Q: How long have you been a chef and where did you train?

A: I trained at Southampton Technical College as a baker and confectioner and was top student in the final year.

I have always worked in a food environment from country pubs to fivestar hotels, this led to being more involved in the catering side and on to owning The Old Ferry Inn.

Q: Why did you decide to follow this career path?

A: I always liked baking and cooking from an early age and still do.

Q: What is the ethos behind the dishes you create?

A: Traditional flavoursome food based on local and seasonal produce that ranges from pub classics such as homemade pies to pheasant casserole and fish dishes this is then cooked with care.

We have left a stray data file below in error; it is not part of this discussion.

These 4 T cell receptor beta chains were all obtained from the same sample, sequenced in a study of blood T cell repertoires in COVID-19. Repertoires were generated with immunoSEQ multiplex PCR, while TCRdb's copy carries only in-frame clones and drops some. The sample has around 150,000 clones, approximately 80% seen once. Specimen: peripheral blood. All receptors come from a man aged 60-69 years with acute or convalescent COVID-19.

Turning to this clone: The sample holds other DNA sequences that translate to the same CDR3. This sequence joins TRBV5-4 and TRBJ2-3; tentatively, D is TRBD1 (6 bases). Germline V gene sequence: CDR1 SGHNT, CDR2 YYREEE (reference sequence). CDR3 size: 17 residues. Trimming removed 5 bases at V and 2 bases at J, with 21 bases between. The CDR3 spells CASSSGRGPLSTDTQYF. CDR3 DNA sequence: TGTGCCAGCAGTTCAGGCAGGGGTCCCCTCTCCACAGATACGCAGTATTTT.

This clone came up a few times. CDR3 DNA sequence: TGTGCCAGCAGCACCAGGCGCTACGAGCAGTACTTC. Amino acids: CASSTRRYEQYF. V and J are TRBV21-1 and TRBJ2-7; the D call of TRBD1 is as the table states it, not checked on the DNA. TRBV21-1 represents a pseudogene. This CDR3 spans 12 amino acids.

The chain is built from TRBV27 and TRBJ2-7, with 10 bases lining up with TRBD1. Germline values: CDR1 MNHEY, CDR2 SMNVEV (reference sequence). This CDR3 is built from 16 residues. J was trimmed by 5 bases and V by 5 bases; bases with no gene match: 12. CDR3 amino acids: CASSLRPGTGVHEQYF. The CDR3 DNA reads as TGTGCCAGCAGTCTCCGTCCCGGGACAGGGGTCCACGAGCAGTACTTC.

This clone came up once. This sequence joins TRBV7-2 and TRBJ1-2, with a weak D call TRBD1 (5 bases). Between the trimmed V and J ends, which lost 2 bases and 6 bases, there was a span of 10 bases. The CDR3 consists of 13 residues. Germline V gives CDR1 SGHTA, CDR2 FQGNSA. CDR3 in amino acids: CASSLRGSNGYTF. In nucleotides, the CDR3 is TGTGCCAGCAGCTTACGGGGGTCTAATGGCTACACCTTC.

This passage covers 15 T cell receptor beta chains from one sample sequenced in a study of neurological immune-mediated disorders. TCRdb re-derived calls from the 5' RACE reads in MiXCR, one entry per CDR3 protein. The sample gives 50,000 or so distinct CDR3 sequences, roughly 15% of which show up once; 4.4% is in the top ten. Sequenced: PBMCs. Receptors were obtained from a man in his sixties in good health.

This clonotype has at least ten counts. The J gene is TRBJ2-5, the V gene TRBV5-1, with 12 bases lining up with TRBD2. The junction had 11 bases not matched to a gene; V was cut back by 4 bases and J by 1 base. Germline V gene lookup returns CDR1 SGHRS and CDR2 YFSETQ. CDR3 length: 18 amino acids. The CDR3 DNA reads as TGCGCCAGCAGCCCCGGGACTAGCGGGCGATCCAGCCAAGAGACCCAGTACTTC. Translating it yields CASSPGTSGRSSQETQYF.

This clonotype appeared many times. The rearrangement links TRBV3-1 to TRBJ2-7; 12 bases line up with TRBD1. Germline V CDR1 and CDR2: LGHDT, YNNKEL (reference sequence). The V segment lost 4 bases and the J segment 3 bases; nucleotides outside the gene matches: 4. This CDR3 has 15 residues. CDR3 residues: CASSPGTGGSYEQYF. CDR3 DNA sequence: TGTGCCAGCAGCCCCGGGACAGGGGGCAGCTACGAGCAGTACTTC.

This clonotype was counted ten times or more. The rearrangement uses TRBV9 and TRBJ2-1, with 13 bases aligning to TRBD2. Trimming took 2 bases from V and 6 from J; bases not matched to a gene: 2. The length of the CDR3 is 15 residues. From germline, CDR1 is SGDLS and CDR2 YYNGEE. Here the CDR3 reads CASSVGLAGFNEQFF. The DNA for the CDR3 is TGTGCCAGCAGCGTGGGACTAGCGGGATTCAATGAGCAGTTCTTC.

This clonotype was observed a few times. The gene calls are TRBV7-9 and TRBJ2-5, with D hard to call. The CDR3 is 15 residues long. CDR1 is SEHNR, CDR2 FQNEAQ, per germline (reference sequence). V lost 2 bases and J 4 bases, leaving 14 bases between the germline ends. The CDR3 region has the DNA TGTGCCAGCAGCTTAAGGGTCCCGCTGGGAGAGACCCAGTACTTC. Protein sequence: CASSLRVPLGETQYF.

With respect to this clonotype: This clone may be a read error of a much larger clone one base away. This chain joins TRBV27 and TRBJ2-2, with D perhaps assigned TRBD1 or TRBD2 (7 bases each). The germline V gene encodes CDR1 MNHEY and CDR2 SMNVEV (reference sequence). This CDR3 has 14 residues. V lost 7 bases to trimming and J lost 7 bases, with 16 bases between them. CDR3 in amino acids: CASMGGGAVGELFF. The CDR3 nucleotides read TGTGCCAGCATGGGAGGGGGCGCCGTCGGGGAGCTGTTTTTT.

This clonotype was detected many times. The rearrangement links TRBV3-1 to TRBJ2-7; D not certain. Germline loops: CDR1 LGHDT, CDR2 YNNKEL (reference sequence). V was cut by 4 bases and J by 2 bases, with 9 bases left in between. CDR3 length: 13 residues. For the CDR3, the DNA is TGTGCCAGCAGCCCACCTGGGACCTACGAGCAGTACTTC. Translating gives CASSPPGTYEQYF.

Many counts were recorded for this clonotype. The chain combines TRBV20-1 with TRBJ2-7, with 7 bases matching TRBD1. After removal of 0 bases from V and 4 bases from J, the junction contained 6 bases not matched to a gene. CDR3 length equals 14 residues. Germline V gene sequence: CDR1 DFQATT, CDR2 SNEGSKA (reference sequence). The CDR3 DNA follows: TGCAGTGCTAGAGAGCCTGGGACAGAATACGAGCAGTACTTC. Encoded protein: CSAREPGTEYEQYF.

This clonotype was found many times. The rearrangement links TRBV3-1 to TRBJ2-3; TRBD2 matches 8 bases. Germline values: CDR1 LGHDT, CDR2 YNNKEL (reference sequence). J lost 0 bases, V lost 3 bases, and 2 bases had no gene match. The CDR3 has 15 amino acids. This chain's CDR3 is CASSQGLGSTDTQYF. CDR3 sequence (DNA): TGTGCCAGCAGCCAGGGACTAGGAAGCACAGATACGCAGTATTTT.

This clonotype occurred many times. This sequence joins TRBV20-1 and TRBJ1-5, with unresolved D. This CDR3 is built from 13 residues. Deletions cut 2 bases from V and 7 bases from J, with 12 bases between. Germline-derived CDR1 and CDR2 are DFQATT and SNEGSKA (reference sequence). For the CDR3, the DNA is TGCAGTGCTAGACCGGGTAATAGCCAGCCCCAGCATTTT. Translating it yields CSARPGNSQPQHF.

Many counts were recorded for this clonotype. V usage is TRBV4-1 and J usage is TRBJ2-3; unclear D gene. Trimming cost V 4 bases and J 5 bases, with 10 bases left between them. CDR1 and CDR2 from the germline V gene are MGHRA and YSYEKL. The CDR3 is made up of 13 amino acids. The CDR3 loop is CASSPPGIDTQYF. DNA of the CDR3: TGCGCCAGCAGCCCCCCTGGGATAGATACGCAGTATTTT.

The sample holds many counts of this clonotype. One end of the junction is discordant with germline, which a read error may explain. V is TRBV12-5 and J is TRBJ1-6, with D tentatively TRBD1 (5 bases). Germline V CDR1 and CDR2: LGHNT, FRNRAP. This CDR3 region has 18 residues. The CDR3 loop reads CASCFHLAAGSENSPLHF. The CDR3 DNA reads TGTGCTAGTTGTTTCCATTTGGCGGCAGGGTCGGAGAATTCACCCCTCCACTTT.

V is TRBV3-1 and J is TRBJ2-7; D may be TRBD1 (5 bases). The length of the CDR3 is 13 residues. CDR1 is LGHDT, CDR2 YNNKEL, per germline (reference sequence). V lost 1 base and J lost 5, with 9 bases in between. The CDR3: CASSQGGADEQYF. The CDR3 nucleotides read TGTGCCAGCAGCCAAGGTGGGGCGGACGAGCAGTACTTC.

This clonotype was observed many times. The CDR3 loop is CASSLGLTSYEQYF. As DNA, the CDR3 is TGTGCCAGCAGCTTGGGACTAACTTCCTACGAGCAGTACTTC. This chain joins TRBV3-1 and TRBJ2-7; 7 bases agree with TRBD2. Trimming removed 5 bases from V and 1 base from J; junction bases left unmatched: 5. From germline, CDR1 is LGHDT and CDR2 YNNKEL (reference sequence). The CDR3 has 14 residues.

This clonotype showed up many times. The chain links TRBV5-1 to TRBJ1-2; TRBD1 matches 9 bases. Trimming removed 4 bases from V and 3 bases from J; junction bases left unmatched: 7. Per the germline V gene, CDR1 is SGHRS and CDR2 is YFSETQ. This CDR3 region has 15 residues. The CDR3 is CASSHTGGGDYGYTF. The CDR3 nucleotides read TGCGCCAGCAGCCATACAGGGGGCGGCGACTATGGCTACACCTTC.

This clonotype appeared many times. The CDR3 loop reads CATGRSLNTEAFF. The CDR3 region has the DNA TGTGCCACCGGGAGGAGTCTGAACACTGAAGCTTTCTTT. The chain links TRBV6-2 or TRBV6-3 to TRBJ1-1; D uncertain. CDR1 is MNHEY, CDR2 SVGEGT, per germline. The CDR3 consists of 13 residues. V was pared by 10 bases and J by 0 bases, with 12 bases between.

We listen to our customer comments about new dishes and ask what they would like to see on the menu and specials boards.

Q: Who is your foodie hero?

A: No foodie hero as such but a liking for Hugh Fearnley-Whittingstall and Marco Pierre White's style of food.

Q: What do you think about the way food, restaurants and chefs have become 'sexy' in recent years?

A: This seems to be driven by high end market which spend major money on style and boutique image to become the next in-place to be seen in.

Chefs also are becoming more media attractive with quirky ideas.

Q: You've got the night off to spend a quiet evening at home and you want something to eat what would you have?

A: On a very rare night off it would be something traditional and easy such as a pot of stew that's been in the oven for hours served in front of the fire with a glass of wine or in the summertime a barbecue in the garden overlooking the river with a glass of Pimms.